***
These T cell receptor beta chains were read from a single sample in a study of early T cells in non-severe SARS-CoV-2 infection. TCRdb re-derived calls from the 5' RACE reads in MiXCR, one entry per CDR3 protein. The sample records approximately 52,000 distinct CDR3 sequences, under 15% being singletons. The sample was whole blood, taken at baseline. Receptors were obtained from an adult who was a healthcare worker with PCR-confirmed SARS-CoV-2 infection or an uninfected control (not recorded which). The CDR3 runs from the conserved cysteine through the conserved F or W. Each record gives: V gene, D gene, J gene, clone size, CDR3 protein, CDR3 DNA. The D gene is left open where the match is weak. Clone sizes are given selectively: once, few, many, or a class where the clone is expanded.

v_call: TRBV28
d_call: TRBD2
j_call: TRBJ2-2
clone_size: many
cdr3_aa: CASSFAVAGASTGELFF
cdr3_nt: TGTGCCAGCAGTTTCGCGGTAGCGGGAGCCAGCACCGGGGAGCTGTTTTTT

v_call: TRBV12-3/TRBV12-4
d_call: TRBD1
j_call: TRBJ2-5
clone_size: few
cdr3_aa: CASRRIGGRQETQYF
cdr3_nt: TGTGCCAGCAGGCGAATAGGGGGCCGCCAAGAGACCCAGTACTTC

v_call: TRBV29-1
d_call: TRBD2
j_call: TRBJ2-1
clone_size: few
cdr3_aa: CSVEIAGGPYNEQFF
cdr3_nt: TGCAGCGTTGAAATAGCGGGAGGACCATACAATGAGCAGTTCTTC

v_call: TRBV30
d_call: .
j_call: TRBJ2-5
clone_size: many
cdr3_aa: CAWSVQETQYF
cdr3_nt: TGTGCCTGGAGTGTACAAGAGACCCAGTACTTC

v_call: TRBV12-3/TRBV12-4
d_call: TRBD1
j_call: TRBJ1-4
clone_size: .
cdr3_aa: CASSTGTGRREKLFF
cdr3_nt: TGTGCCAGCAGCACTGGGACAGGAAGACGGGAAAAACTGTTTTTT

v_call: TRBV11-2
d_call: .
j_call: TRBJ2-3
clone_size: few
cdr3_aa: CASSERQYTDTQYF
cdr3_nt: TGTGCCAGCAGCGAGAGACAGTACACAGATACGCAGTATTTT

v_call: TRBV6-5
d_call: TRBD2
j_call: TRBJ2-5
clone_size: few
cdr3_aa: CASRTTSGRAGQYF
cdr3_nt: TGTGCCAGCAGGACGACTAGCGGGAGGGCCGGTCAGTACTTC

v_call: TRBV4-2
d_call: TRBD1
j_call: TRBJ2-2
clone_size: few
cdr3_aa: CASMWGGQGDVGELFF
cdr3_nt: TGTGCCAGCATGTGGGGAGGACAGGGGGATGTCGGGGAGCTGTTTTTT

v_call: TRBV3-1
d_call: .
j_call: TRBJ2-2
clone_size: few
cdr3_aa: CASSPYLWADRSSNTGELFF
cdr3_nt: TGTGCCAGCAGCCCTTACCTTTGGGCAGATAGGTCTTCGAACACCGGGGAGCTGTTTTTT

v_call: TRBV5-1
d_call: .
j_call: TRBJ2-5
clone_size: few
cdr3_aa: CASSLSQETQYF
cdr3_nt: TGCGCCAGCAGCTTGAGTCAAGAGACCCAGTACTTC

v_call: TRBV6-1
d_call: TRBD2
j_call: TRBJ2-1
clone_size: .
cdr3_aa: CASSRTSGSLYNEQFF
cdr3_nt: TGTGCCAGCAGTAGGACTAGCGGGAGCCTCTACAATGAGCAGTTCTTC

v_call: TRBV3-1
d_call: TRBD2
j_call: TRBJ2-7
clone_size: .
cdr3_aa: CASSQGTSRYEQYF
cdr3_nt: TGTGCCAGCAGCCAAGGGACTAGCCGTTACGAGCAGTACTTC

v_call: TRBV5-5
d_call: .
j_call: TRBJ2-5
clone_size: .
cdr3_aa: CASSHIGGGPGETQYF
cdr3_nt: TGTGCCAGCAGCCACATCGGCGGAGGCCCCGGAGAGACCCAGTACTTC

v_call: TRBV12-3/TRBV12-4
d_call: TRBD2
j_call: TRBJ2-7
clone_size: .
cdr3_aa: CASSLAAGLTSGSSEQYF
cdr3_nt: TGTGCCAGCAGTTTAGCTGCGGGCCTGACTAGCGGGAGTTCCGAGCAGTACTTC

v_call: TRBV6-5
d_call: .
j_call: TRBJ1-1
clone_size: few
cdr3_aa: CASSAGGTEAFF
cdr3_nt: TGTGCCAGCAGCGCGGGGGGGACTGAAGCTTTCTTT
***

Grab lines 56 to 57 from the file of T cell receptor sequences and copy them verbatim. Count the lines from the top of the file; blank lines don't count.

v_call: TRBV5-1
d_call: .